While he was still speaking to the crowds, look you, his mother and his brothers stood outside, for they were seeking an opportunity to speak to him. Someone said to him: “Look you, your mother and your brothers are standing outside, seeking an opportunity to speak to you.” He answered the man who had spoken to him: “Who is my mother? And who are my brothers?” And he stretched out his hand towards his disciples. “See,” he said, “my mother and my brothers! Whoever does the will of my Father in heaven is my brother and sister and mother.”
It was one of the great human tragedies of Jesus’ life that, during his lifetime, his nearest and dearest never understood him. “For even his brothers,” says John, “did not believe in him” (Jn.7:5). Mark tells us that when Jesus set out on his public mission, his friends tried to restrain him, for they said that he was mad (Mk.3:21). He seemed to them to be busily engaged in throwing his life away in a kind of insanity.
It has often been the case that, when a man embarked on the way of Jesus Christ, his nearest and dearest could not understand him, and were even hostile to him. “A Christian’s only relatives,” said one of the early martyrs, “are the saints.” Many of the early Quakers had this bitter experience. When Edward Burrough was moved to the new way, “his parents resenting his `fanatical spirit’ drove him forth from his home.” He pleaded humbly with his father: “Let me stay and be your servant. I will do the work of the hired lad for thee. Let me stay!” But, as his biographer says, “His father was adamant, and much as the boy loved his home and its familiar surroundings, he was to know it no more.”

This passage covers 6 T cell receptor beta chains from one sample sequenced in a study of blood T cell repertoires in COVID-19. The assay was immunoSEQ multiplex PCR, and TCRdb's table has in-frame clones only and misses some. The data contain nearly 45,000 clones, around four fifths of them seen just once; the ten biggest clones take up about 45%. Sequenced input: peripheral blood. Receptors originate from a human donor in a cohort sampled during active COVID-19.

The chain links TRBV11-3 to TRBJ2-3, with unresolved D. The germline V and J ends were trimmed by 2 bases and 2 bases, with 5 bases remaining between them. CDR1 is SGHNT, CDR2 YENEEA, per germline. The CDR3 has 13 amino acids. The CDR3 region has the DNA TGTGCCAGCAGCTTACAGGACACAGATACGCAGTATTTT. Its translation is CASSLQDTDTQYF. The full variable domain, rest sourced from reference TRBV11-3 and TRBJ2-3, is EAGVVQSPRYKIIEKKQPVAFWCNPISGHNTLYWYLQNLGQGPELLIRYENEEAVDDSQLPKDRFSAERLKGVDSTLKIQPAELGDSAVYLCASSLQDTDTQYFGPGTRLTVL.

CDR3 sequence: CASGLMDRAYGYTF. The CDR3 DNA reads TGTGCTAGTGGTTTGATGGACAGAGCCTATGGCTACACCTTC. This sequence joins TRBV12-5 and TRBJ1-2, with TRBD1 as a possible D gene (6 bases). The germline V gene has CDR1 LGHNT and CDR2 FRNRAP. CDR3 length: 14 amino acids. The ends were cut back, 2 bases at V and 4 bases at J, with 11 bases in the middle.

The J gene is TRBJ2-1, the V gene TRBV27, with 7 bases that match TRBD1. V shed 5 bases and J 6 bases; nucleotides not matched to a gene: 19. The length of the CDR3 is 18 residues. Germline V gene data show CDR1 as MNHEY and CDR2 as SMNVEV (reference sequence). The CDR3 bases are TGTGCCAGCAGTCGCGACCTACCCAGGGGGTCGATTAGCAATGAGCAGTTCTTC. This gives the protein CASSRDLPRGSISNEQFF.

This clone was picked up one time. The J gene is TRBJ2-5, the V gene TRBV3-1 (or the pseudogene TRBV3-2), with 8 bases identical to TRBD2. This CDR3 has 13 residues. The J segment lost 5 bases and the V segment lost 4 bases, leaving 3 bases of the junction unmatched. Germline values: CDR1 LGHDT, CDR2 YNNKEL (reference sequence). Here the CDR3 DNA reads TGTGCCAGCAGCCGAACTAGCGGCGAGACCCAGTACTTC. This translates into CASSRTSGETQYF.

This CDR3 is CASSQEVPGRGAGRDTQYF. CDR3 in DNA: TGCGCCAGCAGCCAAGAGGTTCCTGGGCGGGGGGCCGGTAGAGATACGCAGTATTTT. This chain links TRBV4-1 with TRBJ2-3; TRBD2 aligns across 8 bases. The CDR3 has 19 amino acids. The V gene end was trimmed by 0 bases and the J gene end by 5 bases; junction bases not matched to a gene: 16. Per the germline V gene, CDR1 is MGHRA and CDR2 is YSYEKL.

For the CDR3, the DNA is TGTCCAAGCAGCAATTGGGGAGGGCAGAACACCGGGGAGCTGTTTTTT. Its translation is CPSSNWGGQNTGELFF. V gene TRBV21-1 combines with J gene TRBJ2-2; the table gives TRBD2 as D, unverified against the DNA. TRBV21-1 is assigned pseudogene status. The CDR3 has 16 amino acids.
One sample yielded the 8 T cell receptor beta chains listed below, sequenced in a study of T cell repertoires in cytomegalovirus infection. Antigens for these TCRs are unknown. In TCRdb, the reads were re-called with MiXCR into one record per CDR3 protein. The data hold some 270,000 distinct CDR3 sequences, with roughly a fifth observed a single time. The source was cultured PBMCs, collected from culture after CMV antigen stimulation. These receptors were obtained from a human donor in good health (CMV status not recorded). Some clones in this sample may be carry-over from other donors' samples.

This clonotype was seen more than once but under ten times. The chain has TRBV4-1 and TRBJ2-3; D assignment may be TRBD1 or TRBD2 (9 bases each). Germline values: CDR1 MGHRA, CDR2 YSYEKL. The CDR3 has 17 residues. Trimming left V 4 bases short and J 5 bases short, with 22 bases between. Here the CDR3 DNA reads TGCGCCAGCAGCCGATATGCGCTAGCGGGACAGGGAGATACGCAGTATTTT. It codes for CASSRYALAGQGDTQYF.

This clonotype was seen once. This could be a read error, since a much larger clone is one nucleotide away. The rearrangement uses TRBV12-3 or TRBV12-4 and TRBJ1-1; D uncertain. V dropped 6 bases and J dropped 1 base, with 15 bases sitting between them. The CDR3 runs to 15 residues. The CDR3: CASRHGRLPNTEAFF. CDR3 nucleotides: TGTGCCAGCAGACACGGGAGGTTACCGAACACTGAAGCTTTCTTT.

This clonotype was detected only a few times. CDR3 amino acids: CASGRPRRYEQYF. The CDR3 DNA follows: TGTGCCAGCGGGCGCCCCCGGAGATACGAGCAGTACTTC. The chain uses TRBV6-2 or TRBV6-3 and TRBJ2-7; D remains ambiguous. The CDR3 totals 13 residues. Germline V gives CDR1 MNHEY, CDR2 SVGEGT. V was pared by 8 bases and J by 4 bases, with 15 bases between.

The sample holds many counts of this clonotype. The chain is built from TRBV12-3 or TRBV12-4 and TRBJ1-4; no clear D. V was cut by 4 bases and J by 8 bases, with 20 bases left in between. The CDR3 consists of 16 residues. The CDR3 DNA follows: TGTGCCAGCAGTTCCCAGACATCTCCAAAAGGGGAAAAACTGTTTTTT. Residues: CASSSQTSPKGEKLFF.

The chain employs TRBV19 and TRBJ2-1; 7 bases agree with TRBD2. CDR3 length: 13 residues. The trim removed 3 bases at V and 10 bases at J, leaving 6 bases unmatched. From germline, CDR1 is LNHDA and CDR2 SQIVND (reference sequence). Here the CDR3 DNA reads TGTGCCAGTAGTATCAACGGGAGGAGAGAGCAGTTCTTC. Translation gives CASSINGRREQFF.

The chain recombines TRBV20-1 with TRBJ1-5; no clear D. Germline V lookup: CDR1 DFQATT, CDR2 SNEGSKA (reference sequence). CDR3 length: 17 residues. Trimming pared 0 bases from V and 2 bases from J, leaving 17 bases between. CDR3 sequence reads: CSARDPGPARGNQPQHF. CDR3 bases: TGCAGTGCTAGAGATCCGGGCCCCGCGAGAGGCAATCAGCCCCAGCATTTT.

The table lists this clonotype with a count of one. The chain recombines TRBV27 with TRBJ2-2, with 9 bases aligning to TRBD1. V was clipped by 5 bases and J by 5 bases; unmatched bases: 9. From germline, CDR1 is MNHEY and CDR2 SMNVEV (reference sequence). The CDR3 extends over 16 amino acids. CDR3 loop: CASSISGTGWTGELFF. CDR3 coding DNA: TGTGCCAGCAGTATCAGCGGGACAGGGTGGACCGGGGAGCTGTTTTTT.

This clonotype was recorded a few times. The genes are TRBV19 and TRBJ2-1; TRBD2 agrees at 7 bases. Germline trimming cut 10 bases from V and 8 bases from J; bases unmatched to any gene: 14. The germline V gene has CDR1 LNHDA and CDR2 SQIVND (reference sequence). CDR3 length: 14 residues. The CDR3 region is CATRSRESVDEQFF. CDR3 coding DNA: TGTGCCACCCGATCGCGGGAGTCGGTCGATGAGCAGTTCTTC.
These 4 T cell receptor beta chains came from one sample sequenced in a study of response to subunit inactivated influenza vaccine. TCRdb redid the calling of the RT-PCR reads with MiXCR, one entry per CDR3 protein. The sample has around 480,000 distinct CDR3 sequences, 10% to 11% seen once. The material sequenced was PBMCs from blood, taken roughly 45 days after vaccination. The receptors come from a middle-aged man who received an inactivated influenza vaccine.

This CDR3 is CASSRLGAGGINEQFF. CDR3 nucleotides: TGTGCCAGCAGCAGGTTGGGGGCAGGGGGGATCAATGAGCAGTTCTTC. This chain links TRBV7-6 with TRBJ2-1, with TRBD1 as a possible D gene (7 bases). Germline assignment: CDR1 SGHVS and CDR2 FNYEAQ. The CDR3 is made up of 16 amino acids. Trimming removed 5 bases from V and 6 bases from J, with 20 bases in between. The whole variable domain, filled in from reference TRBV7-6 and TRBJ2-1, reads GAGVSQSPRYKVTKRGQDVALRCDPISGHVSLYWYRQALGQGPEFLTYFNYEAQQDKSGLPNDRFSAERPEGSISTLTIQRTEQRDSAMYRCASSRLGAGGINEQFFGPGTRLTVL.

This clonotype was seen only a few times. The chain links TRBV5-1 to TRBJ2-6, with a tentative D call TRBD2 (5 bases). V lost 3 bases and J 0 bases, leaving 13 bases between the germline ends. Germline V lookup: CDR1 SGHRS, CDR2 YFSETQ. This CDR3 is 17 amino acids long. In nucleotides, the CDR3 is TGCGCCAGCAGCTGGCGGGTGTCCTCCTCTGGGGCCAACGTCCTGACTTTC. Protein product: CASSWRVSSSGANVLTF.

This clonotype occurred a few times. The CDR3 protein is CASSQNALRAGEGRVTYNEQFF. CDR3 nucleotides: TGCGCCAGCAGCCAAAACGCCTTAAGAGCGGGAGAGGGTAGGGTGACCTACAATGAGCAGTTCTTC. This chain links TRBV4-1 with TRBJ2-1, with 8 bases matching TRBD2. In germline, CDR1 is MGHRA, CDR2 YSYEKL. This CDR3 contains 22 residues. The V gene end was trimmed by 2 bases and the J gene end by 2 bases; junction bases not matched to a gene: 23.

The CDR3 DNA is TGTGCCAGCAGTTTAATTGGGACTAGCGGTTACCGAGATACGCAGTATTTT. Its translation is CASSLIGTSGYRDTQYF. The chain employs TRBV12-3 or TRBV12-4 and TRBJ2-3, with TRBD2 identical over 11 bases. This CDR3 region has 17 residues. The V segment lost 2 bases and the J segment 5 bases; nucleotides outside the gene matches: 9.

True friendship and true love are founded on certain things without which they cannot exist.
(i) Friendship is founded on a common ideal. People who are very different in their background, their mental equipment, and even their methods, can be firm friends, if they have a common ideal, for which they work, and towards which they press.
(ii) Friendship is founded on a common experience, and on the memories which come from it. It is when two people have together passed through some great experience and when they can together look back on it, that real friendship begins.
(iii) True love is founded on obedience. “You are my friends,” said Jesus, “if you do what I command you” (Jn.15:14). There is no way of showing the reality of love unless by the spirit of obedience.
For all these reasons true kinship is not always a matter of a flesh and blood relationship. It remains true that blood is a tie that nothing can break and that many a man finds his delight and his peace in the circle of his family. But it is also true that sometimes a man’s nearest and dearest are the people who understand him least, and that he finds his true fellowship with those who work for a common ideal and who share a common experience. This certainly is true–even if a Christian finds that those who should be closest to him are those who are most out of sympathy with him, there remains for him the fellowship of Jesus Christ and the friendship of all who love the Lord.
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